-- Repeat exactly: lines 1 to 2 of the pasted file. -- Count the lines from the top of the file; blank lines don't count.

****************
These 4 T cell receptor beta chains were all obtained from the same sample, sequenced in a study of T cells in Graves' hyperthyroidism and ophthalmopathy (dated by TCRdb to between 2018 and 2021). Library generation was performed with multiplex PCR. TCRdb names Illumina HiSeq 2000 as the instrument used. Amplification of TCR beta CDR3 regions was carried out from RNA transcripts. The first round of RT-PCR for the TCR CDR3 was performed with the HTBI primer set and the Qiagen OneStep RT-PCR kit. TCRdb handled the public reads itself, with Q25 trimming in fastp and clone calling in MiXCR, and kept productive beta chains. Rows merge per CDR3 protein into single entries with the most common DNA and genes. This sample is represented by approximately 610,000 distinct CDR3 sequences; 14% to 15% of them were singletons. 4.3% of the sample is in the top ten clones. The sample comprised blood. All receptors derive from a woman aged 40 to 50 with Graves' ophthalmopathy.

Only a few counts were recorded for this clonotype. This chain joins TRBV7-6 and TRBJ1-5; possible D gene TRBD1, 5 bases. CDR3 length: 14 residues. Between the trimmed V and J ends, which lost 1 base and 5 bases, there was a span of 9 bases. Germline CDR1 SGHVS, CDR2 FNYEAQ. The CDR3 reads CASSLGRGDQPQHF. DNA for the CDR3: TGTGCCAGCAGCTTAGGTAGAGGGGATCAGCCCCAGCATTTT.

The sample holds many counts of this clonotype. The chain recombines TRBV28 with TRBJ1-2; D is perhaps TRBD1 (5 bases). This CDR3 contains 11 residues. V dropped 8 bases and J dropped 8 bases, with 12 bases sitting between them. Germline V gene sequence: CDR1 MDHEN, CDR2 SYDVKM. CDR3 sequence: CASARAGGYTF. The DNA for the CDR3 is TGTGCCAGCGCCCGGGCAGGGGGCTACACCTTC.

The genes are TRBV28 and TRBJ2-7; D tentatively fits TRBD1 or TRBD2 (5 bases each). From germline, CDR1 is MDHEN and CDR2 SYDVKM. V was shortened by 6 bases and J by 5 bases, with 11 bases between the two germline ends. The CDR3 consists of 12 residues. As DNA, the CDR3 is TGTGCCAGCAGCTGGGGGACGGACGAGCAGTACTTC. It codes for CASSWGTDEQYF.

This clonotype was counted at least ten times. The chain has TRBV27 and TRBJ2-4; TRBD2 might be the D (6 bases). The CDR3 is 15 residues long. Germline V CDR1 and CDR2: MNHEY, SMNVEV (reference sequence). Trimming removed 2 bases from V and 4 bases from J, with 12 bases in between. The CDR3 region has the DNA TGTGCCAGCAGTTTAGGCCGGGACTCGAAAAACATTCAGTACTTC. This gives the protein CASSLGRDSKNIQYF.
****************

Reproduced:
These 4 T cell receptor beta chains were all obtained from the same sample, sequenced in a study of T cells in Graves' hyperthyroidism and ophthalmopathy (dated by TCRdb to between 2018 and 2021). Library generation was performed with multiplex PCR. TCRdb names Illumina HiSeq 2000 as the instrument used. Amplification of TCR beta CDR3 regions was carried out from RNA transcripts. The first round of RT-PCR for the TCR CDR3 was performed with the HTBI primer set and the Qiagen OneStep RT-PCR kit. TCRdb handled the public reads itself, with Q25 trimming in fastp and clone calling in MiXCR, and kept productive beta chains. Rows merge per CDR3 protein into single entries with the most common DNA and genes. This sample is represented by approximately 610,000 distinct CDR3 sequences; 14% to 15% of them were singletons. 4.3% of the sample is in the top ten clones. The sample comprised blood. All receptors derive from a woman aged 40 to 50 with Graves' ophthalmopathy.

Only a few counts were recorded for this clonotype. This chain joins TRBV7-6 and TRBJ1-5; possible D gene TRBD1, 5 bases. CDR3 length: 14 residues. Between the trimmed V and J ends, which lost 1 base and 5 bases, there was a span of 9 bases. Germline CDR1 SGHVS, CDR2 FNYEAQ. The CDR3 reads CASSLGRGDQPQHF. DNA for the CDR3: TGTGCCAGCAGCTTAGGTAGAGGGGATCAGCCCCAGCATTTT.